Emotional Brain has announced that the United States Patent and Trademark Office (USPTO) has awarded a new patent (US Patent No. 8,227,453, issued today) for its combination of a PDE5-inhibitor and testosterone for the treatment of Female Sexual Dysfunction (FSD).
There is no FDA-approved medicine available yet for this particular indication area, so American physicians annually prescribe off-label drugs for the treatment of FSD. Dr Adriaan Tuiten, PhD, CEO of Emotional Brain, explains, 'It ensures protection of our medical applications and medical procedures aimed at the treatment of Female Sexual Dysfunction. The issuance of new patents in a country such as the United States is tremendously important and has a huge impact.'
The award of this new patent removes one of the final barriers for Emotional Brain to press forward, after completion of the Phase 3 studies, to a successful market introduction of its therapeutic products.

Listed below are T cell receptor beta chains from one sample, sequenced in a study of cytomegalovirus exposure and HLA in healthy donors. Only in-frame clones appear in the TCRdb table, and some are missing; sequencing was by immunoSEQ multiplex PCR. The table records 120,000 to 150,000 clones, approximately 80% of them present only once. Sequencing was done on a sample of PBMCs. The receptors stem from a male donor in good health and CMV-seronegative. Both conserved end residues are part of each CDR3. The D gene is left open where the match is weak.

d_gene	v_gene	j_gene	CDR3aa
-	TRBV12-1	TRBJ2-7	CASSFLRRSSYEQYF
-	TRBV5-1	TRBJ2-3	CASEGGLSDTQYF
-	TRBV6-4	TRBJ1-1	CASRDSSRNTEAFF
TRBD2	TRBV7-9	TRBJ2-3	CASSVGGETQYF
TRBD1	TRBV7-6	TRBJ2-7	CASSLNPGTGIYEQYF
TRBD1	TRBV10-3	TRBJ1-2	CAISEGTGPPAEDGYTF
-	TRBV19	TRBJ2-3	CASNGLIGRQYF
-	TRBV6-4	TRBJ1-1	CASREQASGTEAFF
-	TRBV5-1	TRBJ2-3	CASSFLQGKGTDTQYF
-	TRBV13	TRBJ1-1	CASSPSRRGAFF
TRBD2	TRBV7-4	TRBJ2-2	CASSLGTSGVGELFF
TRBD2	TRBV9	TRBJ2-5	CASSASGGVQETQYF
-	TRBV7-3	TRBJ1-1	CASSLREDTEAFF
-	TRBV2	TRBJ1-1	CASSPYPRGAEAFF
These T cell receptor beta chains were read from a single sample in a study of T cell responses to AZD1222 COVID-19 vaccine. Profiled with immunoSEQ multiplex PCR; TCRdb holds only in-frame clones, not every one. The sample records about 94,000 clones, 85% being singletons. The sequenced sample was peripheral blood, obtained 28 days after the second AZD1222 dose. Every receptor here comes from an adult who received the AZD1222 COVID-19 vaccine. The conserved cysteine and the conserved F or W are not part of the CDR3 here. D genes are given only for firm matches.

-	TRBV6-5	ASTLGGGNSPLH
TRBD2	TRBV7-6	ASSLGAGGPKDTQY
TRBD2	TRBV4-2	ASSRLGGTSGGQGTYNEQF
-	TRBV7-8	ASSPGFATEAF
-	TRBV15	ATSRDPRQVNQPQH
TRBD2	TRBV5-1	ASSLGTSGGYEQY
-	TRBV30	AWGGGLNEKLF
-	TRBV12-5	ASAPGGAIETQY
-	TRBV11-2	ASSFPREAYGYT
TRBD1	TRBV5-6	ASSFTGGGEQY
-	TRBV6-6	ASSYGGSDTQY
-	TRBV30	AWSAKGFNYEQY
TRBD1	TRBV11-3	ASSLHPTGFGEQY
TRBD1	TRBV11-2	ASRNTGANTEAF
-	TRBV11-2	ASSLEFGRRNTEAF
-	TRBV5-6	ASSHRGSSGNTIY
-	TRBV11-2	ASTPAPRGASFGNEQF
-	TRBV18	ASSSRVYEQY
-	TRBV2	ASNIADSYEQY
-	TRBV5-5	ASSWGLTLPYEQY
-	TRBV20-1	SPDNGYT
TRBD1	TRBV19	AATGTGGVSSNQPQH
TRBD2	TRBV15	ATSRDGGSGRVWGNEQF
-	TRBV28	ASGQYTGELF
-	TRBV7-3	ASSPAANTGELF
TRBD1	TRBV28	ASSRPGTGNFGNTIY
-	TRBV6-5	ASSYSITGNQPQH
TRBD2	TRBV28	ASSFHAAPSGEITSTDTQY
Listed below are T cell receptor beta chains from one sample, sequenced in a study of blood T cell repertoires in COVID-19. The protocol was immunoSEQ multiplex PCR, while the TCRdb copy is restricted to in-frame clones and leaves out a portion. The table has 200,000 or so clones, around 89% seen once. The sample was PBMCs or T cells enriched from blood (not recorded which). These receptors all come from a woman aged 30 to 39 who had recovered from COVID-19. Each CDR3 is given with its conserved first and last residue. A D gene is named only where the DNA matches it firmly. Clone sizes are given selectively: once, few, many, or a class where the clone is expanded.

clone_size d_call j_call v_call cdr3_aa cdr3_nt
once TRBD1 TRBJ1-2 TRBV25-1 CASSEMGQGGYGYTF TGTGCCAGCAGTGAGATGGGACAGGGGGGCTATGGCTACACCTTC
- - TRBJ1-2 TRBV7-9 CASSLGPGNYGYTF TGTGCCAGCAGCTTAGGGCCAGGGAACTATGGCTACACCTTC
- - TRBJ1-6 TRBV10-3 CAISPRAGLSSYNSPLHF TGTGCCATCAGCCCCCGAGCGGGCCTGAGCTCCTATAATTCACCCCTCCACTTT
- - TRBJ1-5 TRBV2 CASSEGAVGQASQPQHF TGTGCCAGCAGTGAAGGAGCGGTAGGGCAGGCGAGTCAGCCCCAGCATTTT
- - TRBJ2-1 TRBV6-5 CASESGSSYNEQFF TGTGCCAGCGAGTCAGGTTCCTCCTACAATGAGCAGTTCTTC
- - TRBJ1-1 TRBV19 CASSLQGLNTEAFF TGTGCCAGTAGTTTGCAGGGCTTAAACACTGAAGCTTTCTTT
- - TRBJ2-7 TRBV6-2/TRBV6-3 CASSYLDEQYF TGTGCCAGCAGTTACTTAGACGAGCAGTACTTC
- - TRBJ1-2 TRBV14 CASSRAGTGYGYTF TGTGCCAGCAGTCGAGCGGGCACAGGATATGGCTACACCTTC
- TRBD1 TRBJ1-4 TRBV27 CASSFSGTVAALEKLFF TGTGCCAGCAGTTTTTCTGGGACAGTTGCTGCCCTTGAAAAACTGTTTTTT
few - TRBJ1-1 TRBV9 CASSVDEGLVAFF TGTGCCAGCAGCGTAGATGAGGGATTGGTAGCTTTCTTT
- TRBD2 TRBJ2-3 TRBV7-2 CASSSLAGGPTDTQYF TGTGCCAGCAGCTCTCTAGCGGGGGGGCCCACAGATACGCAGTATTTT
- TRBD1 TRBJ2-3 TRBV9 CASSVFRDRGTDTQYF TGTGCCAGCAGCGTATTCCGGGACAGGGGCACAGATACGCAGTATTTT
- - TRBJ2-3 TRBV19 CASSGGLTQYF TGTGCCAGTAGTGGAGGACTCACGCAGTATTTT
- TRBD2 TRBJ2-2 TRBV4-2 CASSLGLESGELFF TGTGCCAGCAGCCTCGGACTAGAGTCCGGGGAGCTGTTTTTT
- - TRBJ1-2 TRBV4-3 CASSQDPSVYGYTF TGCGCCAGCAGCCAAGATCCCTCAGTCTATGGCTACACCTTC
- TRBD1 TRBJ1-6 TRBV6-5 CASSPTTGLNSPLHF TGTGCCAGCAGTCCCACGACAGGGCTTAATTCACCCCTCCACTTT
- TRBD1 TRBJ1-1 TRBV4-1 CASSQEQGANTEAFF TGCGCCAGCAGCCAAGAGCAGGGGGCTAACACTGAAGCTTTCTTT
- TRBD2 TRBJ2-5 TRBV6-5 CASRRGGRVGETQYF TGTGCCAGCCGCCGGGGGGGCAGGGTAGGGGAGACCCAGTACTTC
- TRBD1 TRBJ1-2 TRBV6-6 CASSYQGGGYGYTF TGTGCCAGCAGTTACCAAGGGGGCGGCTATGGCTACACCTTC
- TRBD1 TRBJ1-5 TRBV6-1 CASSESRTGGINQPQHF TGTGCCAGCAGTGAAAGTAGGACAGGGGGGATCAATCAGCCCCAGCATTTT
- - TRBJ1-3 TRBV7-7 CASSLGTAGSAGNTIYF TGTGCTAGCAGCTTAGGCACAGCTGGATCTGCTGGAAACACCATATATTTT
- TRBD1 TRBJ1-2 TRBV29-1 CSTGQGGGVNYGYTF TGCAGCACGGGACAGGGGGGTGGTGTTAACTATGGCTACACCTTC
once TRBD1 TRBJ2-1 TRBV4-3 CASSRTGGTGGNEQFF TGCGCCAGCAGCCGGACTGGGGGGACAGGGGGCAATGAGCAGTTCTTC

Emotional Brain, based in Almere, the Netherlands, is a pharmaceutical company dedicated to the development of therapeutic products for the treatment of Female Sexual Dysfunction (FSD). In 2005, Emotional Brain started a research program into the causes of sexual complaints affecting women. In the course of this program, Emotional Brain's research team discovered that diminished sexual motivation and decreased sexual desire in women suffering from FSD may be caused by several factors. Following this discovery, a breakthrough was achieved with the development of two distinctive drugs.<p> These treatment options have different mechanisms of action to address the specific causes found to be at the basis of sexual complaints. Since then, both products have been extensively tested in test groups of Dutch and American women. The results of the trials thus far show a significant positive effect.<p> In order to obtain full FDA approval to market the products as prescription drugs in the United States, three trial phases have to be completed successfully. Emotional Brain is currently nearing completion of Phase 2B clinical trials of both treatment options.